vid: The confusion that is a 4K Video HDR Workflow

Just like finally getting a great HDR still image workflow, getting one for video is just as challenging, with the camera setup, I have a special Spyder calibrator with DisplayCal and then getting out true 14-bit RAW output and then using DxO and other systems to get RAW output as well as finally getting to 16-bit HEIC.

But it’s even more tricky with video. First of all, there are all the is which kinds of HDR to pick from, there are a whole bunch of formats, but the big ones are PQ which is Perceptual Quantization which is basically Dolby Vision. Then there is HLG which is very compatible with SDR and in fact is so compatible that an SDR set without metadata will just work. This is used for broadcast.

But, again, I’m limited by the input sources. The first is my iPhone 14 Pro Max which produces output in a brilliant Dolby Vision. It is so bright that it nearly blows through the OLED screen, so that set me off to want to have a full 4K HDR Rec. 2020 PQ with no chroma subsampling, so 4:4:4.

OBS Studio Outputs 4K with 4K inputs but no 4K HDR

The other input source is OBS Studio, which, with a few tricks, can output in Rec 2100 at 4:2:0 UHD which is pretty incredible. Now it turns out that the graphics are now incredibly bright, but my two image sources, a Logitech BRIO 4K and Zoom are not HDR. It turns out that the BRIO markets itself as 4K HDR, but in fact, they use the HDR to get broader exposure, but it comes out as SDR. Sigh.

There is of course no hope for Zoom which gives at most 720p if you are on a paid plan and definitely not HDR. I had thought that maybe the new iPhone integration with the MacBook with Ventura called Continuity Camera might give HDR, but it doesn’t seem to at least with OBS Studio, and is limited to 1920×1440 (that might be a typo).

There do not seem to be any 4Kp60 HDR webcams. The Elgato Facecam Pro at $300 does nearly everything but HDR.

You apparently need special video capture cards like the Elgato Camlink 4K which connects a DSLR like say a Sony A7R3 into the USB C port of your Mac but the older A7R3 does not have 10-bit Rec. 2020, so a camera upgrade is needed. It’s too bad you can’t get the 4K HDR, but it does generate 4K like the BRIO. It seems pretty hard to get a real 4K HDR into a Mac even though it has Thunderbolt everywhere.

Final Cut Pro HDR Handling and 422 Rendering and 30fps

There are a few steps to make this work. First, you need to create a Libary which accepts Wide Gamut. Then you can import both SDR and HDR clips. Finally, when you create a new Project, you need to select Rec.2020 PQ in the library properties on the right.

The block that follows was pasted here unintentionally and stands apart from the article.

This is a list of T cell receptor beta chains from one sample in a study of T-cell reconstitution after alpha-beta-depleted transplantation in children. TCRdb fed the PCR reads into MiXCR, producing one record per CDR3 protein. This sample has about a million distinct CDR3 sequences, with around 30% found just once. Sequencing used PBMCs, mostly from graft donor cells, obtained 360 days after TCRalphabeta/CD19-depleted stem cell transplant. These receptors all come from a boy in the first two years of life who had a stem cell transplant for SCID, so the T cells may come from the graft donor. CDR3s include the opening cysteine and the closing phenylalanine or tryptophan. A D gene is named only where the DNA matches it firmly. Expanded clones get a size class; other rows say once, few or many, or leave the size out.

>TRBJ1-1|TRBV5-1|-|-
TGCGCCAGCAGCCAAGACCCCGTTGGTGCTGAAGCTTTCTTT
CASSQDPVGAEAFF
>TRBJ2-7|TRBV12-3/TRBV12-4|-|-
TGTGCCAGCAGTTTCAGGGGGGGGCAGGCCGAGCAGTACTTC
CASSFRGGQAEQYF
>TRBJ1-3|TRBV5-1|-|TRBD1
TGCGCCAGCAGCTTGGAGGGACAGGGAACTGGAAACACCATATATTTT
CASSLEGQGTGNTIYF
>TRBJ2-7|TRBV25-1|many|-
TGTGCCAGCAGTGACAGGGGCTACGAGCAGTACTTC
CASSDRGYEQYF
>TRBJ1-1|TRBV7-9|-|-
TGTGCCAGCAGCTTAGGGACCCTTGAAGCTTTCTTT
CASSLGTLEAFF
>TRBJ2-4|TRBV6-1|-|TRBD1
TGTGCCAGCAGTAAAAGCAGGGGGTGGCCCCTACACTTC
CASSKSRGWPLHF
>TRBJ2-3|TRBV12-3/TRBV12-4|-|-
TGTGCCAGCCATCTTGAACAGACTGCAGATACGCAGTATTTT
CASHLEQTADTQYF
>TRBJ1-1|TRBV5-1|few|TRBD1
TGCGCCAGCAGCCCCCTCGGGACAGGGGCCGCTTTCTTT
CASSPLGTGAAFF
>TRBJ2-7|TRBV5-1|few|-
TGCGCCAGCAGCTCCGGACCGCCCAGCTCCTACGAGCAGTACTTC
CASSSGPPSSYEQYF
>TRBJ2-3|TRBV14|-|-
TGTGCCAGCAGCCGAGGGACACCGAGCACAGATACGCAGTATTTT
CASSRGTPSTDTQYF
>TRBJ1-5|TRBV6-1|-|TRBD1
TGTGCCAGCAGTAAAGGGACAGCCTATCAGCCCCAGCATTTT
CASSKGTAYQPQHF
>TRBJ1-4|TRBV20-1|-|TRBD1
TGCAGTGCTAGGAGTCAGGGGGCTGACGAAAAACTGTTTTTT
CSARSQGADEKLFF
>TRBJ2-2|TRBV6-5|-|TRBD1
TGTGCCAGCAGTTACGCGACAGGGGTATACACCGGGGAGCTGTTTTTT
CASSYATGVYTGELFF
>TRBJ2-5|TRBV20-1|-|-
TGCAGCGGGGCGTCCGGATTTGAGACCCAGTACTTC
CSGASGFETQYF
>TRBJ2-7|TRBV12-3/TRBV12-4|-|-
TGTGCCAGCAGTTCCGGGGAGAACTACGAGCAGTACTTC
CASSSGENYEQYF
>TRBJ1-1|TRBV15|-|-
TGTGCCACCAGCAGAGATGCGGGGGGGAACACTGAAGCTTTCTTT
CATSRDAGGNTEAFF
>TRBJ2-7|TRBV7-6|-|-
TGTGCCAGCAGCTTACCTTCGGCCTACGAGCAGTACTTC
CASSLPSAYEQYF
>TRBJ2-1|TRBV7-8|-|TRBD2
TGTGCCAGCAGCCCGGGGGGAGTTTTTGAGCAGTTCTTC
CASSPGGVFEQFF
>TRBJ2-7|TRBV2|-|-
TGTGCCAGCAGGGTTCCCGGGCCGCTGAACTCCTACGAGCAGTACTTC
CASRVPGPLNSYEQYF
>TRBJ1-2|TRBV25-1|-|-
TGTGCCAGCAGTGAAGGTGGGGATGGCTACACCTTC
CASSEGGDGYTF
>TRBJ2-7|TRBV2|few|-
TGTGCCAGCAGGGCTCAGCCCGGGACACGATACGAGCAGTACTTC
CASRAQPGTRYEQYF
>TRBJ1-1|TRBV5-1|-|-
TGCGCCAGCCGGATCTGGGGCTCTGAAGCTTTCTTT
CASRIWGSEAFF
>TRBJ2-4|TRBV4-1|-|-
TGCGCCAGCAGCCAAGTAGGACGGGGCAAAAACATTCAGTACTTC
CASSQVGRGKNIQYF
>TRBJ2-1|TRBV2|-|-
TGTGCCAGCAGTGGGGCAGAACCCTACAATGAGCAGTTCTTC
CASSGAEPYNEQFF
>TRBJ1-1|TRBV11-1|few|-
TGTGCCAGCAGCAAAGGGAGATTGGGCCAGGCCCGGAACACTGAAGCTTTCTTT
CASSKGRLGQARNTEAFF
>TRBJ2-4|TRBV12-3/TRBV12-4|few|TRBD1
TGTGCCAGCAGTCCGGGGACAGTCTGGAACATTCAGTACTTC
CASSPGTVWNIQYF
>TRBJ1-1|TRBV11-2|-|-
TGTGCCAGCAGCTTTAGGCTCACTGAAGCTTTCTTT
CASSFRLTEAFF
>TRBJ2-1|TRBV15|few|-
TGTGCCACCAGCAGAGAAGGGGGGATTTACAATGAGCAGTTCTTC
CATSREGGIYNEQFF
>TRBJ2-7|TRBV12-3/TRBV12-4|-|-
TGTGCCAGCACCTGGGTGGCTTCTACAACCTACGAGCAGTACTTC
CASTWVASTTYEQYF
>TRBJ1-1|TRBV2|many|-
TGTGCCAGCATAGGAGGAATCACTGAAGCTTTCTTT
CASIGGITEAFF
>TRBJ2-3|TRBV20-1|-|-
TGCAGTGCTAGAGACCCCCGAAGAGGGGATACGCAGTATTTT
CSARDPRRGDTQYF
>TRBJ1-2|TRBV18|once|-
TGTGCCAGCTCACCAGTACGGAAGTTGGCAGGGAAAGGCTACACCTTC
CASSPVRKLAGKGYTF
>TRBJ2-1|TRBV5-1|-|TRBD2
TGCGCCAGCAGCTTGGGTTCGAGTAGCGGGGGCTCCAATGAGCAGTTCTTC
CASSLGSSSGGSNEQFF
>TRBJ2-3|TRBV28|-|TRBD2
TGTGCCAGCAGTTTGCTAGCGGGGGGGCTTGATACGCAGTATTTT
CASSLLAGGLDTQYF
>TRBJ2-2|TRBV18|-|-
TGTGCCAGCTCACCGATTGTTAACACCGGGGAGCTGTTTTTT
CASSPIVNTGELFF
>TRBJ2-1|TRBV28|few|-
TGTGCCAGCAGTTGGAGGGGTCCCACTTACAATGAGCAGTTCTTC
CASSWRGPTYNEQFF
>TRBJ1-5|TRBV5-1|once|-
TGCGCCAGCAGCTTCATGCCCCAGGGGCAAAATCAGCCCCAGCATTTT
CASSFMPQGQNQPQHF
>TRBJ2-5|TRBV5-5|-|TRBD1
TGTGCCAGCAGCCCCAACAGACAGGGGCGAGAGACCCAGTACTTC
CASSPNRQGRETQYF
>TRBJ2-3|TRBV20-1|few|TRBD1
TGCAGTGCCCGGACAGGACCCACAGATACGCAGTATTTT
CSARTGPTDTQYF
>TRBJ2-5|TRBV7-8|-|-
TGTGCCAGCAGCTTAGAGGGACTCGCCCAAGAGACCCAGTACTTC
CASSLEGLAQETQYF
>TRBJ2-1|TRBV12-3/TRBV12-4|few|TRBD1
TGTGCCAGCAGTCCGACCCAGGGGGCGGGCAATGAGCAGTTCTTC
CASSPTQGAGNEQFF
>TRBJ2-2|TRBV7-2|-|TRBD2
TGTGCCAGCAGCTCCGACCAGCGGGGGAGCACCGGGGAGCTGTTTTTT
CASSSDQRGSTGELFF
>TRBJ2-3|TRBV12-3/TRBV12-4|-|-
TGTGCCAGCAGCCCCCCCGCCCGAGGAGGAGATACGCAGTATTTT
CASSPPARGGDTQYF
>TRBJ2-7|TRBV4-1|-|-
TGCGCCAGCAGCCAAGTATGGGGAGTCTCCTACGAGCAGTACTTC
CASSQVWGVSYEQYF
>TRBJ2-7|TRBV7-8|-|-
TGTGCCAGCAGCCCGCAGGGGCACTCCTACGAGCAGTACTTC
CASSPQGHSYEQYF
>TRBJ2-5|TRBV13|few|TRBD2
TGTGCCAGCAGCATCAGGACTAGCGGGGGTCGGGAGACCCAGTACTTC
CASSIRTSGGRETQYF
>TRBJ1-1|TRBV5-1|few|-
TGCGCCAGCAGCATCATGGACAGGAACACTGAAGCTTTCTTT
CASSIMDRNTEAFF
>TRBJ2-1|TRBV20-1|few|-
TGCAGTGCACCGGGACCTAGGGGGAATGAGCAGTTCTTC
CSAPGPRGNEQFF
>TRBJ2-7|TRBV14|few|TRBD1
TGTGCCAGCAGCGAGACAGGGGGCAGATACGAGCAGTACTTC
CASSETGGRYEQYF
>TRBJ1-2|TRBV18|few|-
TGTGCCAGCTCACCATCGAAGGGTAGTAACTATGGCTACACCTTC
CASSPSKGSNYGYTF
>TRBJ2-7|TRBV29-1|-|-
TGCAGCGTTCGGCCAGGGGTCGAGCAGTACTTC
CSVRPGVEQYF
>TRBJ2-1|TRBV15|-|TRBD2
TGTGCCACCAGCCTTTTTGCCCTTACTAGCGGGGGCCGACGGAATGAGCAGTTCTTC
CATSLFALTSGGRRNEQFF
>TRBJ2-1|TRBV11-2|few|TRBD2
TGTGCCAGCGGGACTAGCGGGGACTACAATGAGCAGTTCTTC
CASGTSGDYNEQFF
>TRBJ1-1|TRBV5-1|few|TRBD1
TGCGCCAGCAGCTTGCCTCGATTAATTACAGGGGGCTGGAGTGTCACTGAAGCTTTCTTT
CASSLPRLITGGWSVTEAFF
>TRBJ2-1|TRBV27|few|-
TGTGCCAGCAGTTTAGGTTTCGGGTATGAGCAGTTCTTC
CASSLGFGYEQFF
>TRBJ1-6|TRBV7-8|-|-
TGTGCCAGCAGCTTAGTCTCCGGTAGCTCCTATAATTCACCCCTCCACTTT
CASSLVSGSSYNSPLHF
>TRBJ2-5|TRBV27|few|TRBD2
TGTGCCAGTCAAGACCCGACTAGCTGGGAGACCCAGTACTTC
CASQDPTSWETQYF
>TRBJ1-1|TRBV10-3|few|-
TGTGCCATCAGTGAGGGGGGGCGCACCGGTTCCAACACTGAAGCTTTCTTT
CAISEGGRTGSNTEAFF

Then make sure you select the right internal format. The long and short of it is that, unless you have high quality cameras that are outputting more than Chroma 4:2:2, you should just use that. In my case, this is overkill, since OBS is actually putting out 4:2:0, but it’s the lowest. You definitely do not want 422 LT as this actually downscales files to 1/2 the resolution and 422 HQ doesn’t make much difference. Hopefully someday I get to play with a camera that is full 4:4:4 with no subsampling.

The main reason for doing this is the intermediate files get huge. For a 30 minute clip, I ended up with nearly 600GB of rendered files at Resolution 4444 which is 12-bit color with full alpha support, so don’t be that person. You do have to choose File > Delete Generated Media > All to get rid of it all thouh

For the HDR clips, they should import OK, but for SDR, you can map it by expanding the color range. There is an effect called HDR Tools and then select HDR to PQ and this seems to provide a pretty good look. Or with the Color Board, you basically expand the low, mid, and highs. Note that if you are creating HLG, then you use the PQ to HLG.

And just a couple of tricks for adding the Effect, you click on the right and then double click on HDR Tools and then check the effects. Note that if you click twice, you get the effect twice, so if this happens, just hit the DEL key when highlighting the effect. You can check which is SDR (called Rec.709) by clicking on the information icon at the upper right. HDR is called Rec.2100 and you want the PQ version.

Compressor Export: Apple Devices 4K (HEVC 10-bit) is really PQ

This is actually the PQ option, if you compress as HLG, the colors are not handled correctly, but it isn’t obvious which one to pick, but by trial and error, it looks like the 4K HEVC 10-bit is correct and that it assume PQ, so make sure this is the default.

One of the important things is that compressor is way faster than the native Final Cut Pro implementation (that apparently uses QuickTime). For me at least.

What’s Next? Learning Apple Motion and Simple Object Tracking

Because while Final Cut Pro has all the default titles and transitions (they are in the upper left you just click up there and you get sound effects, titles and transitions) that you can drag down, the cool kids are using Apple Motion to be really sassy. The Renderforest ones are nice, but building our own is better

I also just learned Object Tracking that’s native to Final Cut Pro, it is not as precise as what is in Apple Motion, but you basically drag an object from the left pane (like a title effect) into the timeline window and then you drag the rectangle around and then in the upper right click Analyze and it attempts to track the object. It works pretty well for big objects that’s for sure. I don’t know why I need it in a Blog, but I’m sure I’ll find a reason.

Actually editing the Text or what ever you attach isn’t super easy, that is the right property menu and it’s confusing, but things like color are in the Face section. I haven’t quite figure out how to put a filled rectangle behind it, but give me a little time.

I’m Rich & Co.

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